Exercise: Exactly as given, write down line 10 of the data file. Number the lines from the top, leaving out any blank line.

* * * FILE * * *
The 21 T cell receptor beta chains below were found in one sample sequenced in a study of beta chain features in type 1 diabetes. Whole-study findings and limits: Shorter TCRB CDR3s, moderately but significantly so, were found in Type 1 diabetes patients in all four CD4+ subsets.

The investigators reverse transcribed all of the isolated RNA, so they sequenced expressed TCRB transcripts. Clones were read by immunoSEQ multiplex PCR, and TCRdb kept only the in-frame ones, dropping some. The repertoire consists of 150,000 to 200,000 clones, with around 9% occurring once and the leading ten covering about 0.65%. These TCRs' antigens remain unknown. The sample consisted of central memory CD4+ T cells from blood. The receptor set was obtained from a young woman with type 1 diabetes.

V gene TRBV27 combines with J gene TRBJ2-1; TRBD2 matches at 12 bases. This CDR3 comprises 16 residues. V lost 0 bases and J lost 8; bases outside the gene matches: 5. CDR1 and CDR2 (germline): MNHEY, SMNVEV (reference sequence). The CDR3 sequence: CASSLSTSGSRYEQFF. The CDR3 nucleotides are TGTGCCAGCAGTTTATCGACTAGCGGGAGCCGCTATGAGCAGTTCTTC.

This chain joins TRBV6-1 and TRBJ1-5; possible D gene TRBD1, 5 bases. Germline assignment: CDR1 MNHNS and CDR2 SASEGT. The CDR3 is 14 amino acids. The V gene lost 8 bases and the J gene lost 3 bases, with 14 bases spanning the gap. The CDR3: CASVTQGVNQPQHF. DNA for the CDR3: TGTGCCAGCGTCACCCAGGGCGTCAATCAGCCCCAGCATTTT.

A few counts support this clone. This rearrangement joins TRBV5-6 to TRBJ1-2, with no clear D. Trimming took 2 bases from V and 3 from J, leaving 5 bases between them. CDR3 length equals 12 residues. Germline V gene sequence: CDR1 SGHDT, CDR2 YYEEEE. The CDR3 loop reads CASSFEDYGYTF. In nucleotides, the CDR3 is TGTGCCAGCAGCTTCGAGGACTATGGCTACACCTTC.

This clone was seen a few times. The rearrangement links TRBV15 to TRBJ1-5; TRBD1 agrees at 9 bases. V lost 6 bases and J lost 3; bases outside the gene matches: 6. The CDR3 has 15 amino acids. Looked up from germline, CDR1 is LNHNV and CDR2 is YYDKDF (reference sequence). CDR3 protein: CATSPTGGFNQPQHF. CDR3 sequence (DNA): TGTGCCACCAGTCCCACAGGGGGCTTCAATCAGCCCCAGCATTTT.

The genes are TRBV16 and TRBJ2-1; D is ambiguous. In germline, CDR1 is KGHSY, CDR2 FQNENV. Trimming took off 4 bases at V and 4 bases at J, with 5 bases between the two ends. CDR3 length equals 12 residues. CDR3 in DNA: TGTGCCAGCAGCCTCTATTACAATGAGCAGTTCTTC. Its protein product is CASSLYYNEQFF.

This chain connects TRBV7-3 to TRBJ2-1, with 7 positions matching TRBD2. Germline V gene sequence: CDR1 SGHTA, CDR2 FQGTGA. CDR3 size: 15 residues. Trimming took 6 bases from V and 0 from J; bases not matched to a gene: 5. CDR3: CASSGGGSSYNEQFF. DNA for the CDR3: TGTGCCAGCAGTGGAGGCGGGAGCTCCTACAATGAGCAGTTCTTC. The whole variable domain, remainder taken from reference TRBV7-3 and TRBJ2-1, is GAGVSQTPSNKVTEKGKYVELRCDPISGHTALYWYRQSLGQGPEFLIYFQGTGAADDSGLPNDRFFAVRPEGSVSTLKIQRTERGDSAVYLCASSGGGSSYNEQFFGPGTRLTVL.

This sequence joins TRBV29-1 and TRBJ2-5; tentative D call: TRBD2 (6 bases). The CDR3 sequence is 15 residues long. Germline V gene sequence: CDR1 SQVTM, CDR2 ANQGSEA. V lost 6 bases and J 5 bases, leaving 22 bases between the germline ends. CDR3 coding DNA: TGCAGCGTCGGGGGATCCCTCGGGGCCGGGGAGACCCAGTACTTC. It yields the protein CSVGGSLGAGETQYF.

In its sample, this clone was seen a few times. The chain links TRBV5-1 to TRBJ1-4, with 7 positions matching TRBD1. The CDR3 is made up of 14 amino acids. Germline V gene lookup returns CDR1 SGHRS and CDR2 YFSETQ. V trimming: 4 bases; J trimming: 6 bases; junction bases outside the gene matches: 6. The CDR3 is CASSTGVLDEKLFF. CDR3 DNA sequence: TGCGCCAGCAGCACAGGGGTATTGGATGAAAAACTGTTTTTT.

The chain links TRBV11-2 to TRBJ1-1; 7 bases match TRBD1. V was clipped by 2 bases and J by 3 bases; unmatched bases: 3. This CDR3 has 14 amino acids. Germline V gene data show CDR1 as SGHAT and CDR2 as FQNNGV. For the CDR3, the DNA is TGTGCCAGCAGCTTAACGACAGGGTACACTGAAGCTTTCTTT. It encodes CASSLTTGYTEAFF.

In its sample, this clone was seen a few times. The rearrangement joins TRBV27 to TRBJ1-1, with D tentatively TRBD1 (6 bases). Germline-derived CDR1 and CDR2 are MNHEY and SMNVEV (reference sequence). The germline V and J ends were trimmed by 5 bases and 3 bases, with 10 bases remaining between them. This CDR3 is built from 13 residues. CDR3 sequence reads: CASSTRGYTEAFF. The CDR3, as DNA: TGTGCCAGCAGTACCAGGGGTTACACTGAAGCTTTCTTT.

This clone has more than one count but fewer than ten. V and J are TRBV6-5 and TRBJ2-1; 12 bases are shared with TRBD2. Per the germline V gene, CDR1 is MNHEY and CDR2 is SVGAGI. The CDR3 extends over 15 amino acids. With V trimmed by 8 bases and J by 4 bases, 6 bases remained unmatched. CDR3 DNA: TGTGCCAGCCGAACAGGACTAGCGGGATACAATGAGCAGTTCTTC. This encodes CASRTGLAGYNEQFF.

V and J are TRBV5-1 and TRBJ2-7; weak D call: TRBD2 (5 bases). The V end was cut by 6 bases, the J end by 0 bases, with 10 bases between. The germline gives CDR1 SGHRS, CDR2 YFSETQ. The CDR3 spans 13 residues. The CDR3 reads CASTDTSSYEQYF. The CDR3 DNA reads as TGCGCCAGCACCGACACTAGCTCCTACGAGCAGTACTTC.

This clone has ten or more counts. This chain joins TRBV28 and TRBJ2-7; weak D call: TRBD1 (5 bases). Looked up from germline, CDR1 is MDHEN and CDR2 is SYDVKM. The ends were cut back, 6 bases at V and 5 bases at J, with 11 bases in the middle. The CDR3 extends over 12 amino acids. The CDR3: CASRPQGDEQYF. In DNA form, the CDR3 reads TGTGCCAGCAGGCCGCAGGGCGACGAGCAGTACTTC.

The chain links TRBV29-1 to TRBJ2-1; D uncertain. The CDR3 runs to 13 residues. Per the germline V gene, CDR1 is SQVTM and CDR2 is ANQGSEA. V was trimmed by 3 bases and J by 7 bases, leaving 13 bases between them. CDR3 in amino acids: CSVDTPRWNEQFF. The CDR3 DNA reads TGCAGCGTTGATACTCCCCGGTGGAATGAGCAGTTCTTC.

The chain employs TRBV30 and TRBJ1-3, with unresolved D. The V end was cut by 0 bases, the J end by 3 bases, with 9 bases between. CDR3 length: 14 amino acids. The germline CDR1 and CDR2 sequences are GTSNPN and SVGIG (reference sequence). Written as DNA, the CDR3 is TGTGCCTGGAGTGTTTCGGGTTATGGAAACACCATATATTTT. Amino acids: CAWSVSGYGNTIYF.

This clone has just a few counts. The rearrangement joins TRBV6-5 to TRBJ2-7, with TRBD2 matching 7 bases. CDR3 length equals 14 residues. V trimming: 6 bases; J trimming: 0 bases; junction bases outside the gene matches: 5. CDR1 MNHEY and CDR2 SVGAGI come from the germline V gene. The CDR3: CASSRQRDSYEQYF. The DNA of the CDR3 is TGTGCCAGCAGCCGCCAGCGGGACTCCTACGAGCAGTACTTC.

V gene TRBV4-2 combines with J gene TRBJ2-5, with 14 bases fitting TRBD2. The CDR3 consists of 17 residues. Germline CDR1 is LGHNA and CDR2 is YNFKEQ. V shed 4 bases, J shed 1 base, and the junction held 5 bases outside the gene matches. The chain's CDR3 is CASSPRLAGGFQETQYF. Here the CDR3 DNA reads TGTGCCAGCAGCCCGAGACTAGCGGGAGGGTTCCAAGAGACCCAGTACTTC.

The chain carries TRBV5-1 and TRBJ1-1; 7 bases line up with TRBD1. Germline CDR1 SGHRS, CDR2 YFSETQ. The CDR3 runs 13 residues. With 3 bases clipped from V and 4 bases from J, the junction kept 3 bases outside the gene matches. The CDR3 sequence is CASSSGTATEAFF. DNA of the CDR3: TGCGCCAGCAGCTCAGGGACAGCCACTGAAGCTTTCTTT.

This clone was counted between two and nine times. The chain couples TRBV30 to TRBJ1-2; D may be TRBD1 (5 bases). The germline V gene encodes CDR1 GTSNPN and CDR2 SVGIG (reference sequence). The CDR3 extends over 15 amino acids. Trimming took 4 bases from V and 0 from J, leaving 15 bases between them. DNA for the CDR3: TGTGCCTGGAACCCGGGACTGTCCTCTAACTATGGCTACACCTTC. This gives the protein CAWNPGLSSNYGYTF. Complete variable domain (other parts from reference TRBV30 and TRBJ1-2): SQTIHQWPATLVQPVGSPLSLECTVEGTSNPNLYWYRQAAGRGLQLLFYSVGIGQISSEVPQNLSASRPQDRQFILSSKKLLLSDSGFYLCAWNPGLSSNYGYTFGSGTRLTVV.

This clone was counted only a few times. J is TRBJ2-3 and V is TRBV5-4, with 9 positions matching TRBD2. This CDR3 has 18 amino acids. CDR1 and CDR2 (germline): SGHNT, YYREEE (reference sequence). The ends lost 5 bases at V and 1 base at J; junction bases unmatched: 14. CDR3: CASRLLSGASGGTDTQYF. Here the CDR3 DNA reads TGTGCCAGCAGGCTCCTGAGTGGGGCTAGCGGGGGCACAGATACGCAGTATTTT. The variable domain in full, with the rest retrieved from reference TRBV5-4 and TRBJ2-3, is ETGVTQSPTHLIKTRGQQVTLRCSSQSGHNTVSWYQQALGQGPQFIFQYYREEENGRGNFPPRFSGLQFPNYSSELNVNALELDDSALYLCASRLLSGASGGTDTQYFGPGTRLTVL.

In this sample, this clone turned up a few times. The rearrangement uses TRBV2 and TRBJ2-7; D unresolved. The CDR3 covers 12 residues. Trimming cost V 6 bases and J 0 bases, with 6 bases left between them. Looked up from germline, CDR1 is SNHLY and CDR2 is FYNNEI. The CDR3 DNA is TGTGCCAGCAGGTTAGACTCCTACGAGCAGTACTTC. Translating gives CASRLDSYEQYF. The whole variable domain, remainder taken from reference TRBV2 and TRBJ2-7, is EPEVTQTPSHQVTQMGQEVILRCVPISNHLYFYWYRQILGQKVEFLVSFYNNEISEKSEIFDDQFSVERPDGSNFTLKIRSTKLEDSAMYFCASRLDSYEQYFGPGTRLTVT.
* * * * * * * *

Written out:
In its sample, this clone was seen a few times. The chain links TRBV5-1 to TRBJ1-4, with 7 positions matching TRBD1. The CDR3 is made up of 14 amino acids. Germline V gene lookup returns CDR1 SGHRS and CDR2 YFSETQ. V trimming: 4 bases; J trimming: 6 bases; junction bases outside the gene matches: 6. The CDR3 is CASSTGVLDEKLFF. CDR3 DNA sequence: TGCGCCAGCAGCACAGGGGTATTGGATGAAAAACTGTTTTTT.